Framed Betsy Ross and The Flag Painting Replica with History of Life of Betsy Ross

Patriot Gear
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Product Description:

  • Proudly handmade in the USA
  • Wood Frame with Mat, Glass Front, Paper Duster Backing with Wire Hanger
  • Printed on antique parchment paper that goes through an 11 step process to give it an aged authentic look. Each paper is unique with characteristics such as (but not limited to), golden or yellow hues, crinkling, puckering.
  • Frame measures approx. 16 3/4" wide and 20" tall
  • Font size approx. 14pt script

Frame Details:

We currently offer two lines of frames:

  • Solid Wood Frames: Country Black Frame (main photo) or Grey Barnwood.
  • Eco-Friendly BonanzaWood® Frames: Pitch Black, White American Barn, or Montauk Boardwalk. These eco-friendly frames provide the finish, look, and longevity of solid wood, yet are constructed of millions of tons of residual wood which is collected, cleaned and milled to uniform-size particles and formed to shape under intense heat and pressure.

Product Details:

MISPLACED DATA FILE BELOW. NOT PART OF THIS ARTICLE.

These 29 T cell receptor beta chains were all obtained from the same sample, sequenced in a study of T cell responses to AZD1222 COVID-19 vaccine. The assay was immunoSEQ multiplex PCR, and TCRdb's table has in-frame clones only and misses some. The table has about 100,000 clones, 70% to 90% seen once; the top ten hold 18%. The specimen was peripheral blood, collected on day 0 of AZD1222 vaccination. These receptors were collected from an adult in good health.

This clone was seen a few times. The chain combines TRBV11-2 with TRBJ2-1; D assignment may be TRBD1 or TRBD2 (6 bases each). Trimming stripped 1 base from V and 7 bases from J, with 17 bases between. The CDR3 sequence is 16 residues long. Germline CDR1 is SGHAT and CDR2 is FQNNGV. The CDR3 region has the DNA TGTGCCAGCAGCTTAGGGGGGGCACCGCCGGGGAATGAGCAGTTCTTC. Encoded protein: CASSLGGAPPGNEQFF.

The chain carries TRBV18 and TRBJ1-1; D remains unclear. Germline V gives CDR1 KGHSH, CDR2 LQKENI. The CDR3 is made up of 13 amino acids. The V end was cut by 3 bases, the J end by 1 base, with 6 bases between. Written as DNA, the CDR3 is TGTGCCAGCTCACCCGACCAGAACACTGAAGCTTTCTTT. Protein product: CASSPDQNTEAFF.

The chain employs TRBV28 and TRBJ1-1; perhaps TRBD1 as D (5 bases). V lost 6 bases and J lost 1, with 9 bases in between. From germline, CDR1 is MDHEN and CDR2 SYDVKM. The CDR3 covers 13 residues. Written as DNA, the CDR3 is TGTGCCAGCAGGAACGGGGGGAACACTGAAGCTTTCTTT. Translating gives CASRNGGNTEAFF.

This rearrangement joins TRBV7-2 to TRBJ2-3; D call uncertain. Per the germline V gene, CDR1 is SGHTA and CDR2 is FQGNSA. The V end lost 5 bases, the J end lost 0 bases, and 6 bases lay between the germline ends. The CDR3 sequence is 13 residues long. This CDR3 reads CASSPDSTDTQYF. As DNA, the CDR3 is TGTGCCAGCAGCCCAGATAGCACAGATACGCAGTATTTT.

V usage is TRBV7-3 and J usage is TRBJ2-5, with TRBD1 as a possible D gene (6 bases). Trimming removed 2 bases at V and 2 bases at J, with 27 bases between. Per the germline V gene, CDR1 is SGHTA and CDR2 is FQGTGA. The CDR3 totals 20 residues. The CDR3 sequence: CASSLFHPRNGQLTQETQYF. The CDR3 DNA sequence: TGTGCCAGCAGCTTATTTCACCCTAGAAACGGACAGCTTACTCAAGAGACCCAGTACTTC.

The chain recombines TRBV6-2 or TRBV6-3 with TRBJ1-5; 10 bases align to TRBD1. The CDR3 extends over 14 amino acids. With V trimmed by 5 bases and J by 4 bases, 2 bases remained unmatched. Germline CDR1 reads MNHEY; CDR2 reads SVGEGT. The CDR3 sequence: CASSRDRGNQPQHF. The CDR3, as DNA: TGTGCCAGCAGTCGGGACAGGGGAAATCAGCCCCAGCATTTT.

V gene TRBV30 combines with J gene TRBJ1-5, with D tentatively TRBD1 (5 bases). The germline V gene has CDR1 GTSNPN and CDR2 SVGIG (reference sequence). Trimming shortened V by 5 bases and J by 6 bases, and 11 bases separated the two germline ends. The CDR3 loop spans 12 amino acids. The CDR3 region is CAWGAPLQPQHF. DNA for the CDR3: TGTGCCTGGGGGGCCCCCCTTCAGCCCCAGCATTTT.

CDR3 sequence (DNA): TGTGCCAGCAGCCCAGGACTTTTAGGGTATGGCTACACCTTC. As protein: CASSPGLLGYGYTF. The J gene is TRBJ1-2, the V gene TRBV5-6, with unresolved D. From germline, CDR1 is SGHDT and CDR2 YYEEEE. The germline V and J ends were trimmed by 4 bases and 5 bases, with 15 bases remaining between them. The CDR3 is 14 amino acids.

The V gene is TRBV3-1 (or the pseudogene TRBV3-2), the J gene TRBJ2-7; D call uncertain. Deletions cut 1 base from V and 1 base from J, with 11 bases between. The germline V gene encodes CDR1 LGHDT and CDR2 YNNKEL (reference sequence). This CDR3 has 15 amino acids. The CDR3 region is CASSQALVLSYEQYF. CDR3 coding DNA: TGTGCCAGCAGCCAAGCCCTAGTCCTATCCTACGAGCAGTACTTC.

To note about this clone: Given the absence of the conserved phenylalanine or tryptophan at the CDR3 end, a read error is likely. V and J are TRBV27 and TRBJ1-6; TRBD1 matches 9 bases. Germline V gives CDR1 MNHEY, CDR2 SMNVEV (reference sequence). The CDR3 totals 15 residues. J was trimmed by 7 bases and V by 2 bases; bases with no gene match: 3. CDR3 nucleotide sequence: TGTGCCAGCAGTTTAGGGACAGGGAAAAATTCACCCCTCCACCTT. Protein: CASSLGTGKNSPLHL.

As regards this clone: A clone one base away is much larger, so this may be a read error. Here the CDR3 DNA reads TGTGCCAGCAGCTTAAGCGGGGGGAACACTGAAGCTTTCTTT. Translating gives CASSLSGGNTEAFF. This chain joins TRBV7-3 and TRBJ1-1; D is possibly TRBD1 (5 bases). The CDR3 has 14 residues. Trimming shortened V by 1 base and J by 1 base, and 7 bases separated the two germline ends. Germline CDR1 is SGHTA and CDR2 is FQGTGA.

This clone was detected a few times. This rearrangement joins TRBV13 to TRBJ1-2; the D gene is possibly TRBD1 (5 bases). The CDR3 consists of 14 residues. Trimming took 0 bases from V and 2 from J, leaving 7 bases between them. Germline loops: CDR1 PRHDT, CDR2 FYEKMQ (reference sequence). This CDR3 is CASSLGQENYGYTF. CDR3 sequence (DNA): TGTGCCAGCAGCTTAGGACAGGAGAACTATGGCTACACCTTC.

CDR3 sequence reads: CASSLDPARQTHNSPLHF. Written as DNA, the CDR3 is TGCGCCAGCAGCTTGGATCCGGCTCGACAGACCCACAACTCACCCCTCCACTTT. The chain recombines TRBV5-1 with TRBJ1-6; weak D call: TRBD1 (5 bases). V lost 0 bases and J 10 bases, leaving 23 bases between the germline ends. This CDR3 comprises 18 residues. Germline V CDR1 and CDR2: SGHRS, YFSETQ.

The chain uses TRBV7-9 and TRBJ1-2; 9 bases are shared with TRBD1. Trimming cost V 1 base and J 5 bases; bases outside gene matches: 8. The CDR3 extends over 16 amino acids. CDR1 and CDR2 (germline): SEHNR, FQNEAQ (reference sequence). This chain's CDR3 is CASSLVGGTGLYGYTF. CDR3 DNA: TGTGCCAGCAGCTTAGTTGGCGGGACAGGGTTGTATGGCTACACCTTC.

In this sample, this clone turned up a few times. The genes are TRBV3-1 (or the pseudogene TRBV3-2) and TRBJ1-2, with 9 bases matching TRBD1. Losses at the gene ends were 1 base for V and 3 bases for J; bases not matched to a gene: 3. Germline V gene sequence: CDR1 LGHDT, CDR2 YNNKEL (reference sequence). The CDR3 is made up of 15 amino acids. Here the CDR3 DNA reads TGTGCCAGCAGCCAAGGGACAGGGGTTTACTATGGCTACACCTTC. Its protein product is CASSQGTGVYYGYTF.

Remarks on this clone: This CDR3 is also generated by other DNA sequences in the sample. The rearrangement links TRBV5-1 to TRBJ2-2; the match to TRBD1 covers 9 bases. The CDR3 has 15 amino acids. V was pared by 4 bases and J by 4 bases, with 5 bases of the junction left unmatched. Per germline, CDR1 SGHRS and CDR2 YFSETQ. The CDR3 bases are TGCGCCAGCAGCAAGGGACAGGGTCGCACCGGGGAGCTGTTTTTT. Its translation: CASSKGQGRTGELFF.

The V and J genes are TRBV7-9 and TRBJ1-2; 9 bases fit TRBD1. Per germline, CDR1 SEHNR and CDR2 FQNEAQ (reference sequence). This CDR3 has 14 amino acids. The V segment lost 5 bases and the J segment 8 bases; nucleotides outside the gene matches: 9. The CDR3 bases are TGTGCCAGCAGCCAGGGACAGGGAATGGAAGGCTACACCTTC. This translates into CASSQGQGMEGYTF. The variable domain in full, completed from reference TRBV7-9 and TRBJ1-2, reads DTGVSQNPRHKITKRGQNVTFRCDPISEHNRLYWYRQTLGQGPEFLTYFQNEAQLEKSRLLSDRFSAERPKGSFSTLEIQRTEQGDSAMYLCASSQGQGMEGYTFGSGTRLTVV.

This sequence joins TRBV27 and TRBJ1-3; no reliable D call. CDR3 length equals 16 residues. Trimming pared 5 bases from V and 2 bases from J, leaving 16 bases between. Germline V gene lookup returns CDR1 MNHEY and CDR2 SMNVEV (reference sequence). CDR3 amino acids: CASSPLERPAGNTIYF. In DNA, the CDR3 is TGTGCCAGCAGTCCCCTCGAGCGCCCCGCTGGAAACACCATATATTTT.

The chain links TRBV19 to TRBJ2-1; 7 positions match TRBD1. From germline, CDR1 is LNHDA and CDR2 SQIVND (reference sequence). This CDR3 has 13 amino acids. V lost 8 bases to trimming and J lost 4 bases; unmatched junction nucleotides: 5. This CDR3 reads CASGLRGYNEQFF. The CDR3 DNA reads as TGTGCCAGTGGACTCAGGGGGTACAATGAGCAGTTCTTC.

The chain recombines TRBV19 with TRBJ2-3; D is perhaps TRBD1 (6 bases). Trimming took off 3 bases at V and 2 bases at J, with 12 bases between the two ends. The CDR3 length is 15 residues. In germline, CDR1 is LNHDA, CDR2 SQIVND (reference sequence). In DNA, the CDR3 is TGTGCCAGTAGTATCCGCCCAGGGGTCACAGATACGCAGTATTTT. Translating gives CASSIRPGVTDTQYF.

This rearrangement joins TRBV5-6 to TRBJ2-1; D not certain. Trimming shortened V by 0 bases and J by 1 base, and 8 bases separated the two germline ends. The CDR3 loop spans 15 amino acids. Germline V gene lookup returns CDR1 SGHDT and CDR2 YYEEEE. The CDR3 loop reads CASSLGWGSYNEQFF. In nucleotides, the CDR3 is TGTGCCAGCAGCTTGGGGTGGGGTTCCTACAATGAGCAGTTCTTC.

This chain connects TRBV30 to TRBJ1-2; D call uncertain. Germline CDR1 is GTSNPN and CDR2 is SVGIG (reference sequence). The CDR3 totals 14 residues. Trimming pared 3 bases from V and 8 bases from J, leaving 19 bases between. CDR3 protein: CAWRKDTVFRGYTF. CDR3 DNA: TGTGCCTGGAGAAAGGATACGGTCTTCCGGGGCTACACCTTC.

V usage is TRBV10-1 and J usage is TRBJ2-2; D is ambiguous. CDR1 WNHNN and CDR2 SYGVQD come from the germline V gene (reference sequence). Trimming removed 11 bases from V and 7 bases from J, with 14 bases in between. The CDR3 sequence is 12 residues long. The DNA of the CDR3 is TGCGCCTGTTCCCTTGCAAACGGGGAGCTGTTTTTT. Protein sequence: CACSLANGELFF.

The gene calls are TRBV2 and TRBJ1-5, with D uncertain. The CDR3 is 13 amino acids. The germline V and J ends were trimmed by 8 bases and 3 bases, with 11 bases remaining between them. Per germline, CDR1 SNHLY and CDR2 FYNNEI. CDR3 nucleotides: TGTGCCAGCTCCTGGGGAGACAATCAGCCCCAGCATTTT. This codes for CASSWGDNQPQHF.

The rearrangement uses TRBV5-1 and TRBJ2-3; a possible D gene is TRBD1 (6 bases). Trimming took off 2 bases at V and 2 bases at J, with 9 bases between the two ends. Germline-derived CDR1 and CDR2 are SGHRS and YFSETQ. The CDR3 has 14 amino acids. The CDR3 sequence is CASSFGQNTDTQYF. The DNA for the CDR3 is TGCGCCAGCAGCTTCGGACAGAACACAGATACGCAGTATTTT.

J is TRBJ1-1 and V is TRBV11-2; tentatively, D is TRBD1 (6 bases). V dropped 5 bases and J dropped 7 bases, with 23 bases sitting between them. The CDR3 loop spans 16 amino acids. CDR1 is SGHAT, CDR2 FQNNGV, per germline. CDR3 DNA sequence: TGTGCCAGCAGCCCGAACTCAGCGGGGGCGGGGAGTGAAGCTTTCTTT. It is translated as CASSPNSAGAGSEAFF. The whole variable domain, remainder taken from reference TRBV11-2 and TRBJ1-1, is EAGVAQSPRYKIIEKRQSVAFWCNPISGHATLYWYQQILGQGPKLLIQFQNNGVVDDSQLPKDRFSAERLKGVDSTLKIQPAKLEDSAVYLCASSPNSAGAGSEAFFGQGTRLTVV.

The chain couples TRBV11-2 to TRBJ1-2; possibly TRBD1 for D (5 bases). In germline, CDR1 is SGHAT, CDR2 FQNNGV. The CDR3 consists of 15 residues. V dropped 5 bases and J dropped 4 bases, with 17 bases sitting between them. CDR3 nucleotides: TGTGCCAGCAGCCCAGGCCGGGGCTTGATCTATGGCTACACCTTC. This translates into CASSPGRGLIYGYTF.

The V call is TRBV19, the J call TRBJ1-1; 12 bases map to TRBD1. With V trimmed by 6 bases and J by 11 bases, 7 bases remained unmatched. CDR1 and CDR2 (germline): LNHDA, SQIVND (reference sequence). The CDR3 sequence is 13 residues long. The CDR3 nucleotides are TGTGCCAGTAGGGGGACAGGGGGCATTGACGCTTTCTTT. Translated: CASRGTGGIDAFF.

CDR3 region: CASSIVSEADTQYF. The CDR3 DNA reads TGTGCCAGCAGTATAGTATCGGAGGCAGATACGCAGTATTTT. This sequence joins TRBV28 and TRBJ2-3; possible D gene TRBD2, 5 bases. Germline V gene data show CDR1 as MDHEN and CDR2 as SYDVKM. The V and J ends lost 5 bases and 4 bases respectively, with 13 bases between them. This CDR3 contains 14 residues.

Elizabeth Griscom (Betsy Ross) was born January 1, 1752. As a child Betsy was very proficient in spinning yarn and making dresses, and received school prizes for this. She grew up very beautiful with an unusual personality, intelligence and spirit. Her parents were members fo the Society of Friends who were very strict and marriage with a person of another denomination was forbidden. Betsy Griscom attracted many outside her faith, but she never associated with youths doubtful character. She had three serious suitors, none of them of her faith: Joseph Ashburn, captain of a trader ship; John Claypoole, a tanner; and John Ross, an upholster's apprentice. However, Betsy married John Ross in November of 1773. They were written ouf of the Society of Friends. They rented a house as 39 Arch Street (later numbered 239) and started an upholstery business, which grew prosperous. The population of Philadelphia at that time was about 20,000. They sided with the patriots in the Revolutionary War and John Ross joined the Army. He was killed in January 1776 by the explosion of gunpowder. Betsy was now 24 years old and she busied herself in her business to keep her mind occupied. Following is the popular version of the flag Betsy Ross is credited to have make. General Washington visited the Continental Congress in Philadelphia in 1776 to inform them of the necessity for more soldiers, more help and more money to buy clothing and food. He often thought that a national flag should be made for the Navy so that American vessels may recognize each other , and the flag could also be carried in battle. This would avoid the confusion of many different state flags. Colonel George Ross, Robert Morris and General Washington asked Betsy Ross to order the flag.Colonel Ross was an uncle of Betsy Ross and knew that she was very qualified to make it. General Washington presented a drawing sowing a rough design of a flag with thirteen stripes and thirteen stars. The stars in the drawing were six sided. Betsy Ross suggested that the correct star should have five points as that could be more easily made. They agreed with her and she had the flag made in several days. As the was progressed, Joseph Ashburn made many voyages in the trader ship. When his ship put in port in Philadelphia, he renewed his sincere friendship with Betsy Ross. They were married June 15, 1777. In those days widows often wed without too long of a mourning period. They had two daughters. Ashburn continued his trips in the vessel toward the was effort. meanwhile John Clapoole joined with a different vessel for the same purpose. Both vessels were captured by the Brtiish. Claypoole was send to a prison in England. Ashburn was eventually sent to the same prison and they both met. While in prison, Cornwallis surrendered to Washington, but it was almost a uear before prisoners were exchanged. During this period Ashburn died in prison from one of the epidemics. Upon returning to Philadelphia, Claypoole bore the bad news to Betsy about her husband. Claypoole again became an ardent suitor and courted Betsy. They were married May 1783. She was thirty-one, still very attractive and her spirit was not subdued with all her past sorrow. Five daughters were born to them. After the was, the Society of Friends made the creeds very liberal and they joined the Society. After being married fifteen years, Claypoole had a stroke of paralysis. Betsy raised her daughters, took care of her invalid husband and managed her business. She saw the flag contain many more stars. Betsy Ross Claypoole died January 30th, 1836 at the age of 84. 


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